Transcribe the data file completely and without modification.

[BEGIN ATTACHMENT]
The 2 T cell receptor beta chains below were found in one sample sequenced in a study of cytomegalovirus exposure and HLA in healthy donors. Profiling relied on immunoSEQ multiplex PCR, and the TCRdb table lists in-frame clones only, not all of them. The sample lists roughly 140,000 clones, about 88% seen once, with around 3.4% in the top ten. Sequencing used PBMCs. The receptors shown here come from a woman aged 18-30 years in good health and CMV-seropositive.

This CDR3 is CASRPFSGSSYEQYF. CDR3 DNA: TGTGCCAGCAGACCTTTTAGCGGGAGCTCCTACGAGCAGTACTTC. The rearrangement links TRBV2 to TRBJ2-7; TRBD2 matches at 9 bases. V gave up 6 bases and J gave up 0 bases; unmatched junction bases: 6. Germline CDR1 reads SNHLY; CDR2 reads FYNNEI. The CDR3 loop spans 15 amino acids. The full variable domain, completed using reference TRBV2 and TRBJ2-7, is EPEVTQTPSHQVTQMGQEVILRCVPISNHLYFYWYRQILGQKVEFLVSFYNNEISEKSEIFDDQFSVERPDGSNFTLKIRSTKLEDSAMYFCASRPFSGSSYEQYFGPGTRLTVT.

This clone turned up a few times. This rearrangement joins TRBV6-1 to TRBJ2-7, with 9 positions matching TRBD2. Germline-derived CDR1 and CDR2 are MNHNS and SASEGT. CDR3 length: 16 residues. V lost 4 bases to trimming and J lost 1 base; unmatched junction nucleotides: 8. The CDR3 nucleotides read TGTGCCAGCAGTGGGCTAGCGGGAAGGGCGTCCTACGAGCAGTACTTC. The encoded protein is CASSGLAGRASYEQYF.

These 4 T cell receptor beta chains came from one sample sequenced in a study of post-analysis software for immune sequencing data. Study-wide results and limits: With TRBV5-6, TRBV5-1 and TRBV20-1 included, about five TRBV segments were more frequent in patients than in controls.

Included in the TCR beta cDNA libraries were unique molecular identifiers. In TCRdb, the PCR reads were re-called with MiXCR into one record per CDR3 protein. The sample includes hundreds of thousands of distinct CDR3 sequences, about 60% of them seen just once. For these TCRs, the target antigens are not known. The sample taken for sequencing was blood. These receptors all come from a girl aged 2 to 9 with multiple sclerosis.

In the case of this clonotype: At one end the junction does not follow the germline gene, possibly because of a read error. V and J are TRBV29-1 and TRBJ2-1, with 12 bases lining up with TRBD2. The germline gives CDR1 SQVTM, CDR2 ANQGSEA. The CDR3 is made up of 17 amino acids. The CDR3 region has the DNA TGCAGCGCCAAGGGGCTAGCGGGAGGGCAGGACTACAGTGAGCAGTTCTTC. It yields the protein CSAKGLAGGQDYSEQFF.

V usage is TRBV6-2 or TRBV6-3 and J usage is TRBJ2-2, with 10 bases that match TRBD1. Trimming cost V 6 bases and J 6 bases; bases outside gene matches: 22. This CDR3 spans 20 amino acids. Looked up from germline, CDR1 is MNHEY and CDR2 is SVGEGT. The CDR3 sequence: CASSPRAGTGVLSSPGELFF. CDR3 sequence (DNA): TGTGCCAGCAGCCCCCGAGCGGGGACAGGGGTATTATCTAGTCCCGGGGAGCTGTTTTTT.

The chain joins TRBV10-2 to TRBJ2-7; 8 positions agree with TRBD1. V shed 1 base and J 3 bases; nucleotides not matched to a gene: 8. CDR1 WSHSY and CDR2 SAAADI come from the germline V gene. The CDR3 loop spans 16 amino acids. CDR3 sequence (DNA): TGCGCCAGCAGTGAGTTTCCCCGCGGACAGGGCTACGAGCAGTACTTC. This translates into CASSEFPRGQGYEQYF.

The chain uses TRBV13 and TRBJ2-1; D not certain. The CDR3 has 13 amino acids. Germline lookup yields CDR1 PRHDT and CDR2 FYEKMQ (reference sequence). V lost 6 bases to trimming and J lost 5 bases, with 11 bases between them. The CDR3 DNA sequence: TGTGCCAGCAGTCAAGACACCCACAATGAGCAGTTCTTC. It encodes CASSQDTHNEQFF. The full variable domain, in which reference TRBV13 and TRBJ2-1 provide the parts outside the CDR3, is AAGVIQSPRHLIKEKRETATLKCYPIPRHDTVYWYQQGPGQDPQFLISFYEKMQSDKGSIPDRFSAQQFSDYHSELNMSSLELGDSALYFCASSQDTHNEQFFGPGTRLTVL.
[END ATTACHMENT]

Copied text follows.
The 2 T cell receptor beta chains below were found in one sample sequenced in a study of cytomegalovirus exposure and HLA in healthy donors. Profiling relied on immunoSEQ multiplex PCR, and the TCRdb table lists in-frame clones only, not all of them. The sample lists roughly 140,000 clones, about 88% seen once, with around 3.4% in the top ten. Sequencing used PBMCs. The receptors shown here come from a woman aged 18-30 years in good health and CMV-seropositive.

This CDR3 is CASRPFSGSSYEQYF. CDR3 DNA: TGTGCCAGCAGACCTTTTAGCGGGAGCTCCTACGAGCAGTACTTC. The rearrangement links TRBV2 to TRBJ2-7; TRBD2 matches at 9 bases. V gave up 6 bases and J gave up 0 bases; unmatched junction bases: 6. Germline CDR1 reads SNHLY; CDR2 reads FYNNEI. The CDR3 loop spans 15 amino acids. The full variable domain, completed using reference TRBV2 and TRBJ2-7, is EPEVTQTPSHQVTQMGQEVILRCVPISNHLYFYWYRQILGQKVEFLVSFYNNEISEKSEIFDDQFSVERPDGSNFTLKIRSTKLEDSAMYFCASRPFSGSSYEQYFGPGTRLTVT.

This clone turned up a few times. This rearrangement joins TRBV6-1 to TRBJ2-7, with 9 positions matching TRBD2. Germline-derived CDR1 and CDR2 are MNHNS and SASEGT. CDR3 length: 16 residues. V lost 4 bases to trimming and J lost 1 base; unmatched junction nucleotides: 8. The CDR3 nucleotides read TGTGCCAGCAGTGGGCTAGCGGGAAGGGCGTCCTACGAGCAGTACTTC. The encoded protein is CASSGLAGRASYEQYF.

These 4 T cell receptor beta chains came from one sample sequenced in a study of post-analysis software for immune sequencing data. Study-wide results and limits: With TRBV5-6, TRBV5-1 and TRBV20-1 included, about five TRBV segments were more frequent in patients than in controls.

Included in the TCR beta cDNA libraries were unique molecular identifiers. In TCRdb, the PCR reads were re-called with MiXCR into one record per CDR3 protein. The sample includes hundreds of thousands of distinct CDR3 sequences, about 60% of them seen just once. For these TCRs, the target antigens are not known. The sample taken for sequencing was blood. These receptors all come from a girl aged 2 to 9 with multiple sclerosis.

In the case of this clonotype: At one end the junction does not follow the germline gene, possibly because of a read error. V and J are TRBV29-1 and TRBJ2-1, with 12 bases lining up with TRBD2. The germline gives CDR1 SQVTM, CDR2 ANQGSEA. The CDR3 is made up of 17 amino acids. The CDR3 region has the DNA TGCAGCGCCAAGGGGCTAGCGGGAGGGCAGGACTACAGTGAGCAGTTCTTC. It yields the protein CSAKGLAGGQDYSEQFF.

V usage is TRBV6-2 or TRBV6-3 and J usage is TRBJ2-2, with 10 bases that match TRBD1. Trimming cost V 6 bases and J 6 bases; bases outside gene matches: 22. This CDR3 spans 20 amino acids. Looked up from germline, CDR1 is MNHEY and CDR2 is SVGEGT. The CDR3 sequence: CASSPRAGTGVLSSPGELFF. CDR3 sequence (DNA): TGTGCCAGCAGCCCCCGAGCGGGGACAGGGGTATTATCTAGTCCCGGGGAGCTGTTTTTT.

The chain joins TRBV10-2 to TRBJ2-7; 8 positions agree with TRBD1. V shed 1 base and J 3 bases; nucleotides not matched to a gene: 8. CDR1 WSHSY and CDR2 SAAADI come from the germline V gene. The CDR3 loop spans 16 amino acids. CDR3 sequence (DNA): TGCGCCAGCAGTGAGTTTCCCCGCGGACAGGGCTACGAGCAGTACTTC. This translates into CASSEFPRGQGYEQYF.

The chain uses TRBV13 and TRBJ2-1; D not certain. The CDR3 has 13 amino acids. Germline lookup yields CDR1 PRHDT and CDR2 FYEKMQ (reference sequence). V lost 6 bases to trimming and J lost 5 bases, with 11 bases between them. The CDR3 DNA sequence: TGTGCCAGCAGTCAAGACACCCACAATGAGCAGTTCTTC. It encodes CASSQDTHNEQFF. The full variable domain, in which reference TRBV13 and TRBJ2-1 provide the parts outside the CDR3, is AAGVIQSPRHLIKEKRETATLKCYPIPRHDTVYWYQQGPGQDPQFLISFYEKMQSDKGSIPDRFSAQQFSDYHSELNMSSLELGDSALYFCASSQDTHNEQFFGPGTRLTVL.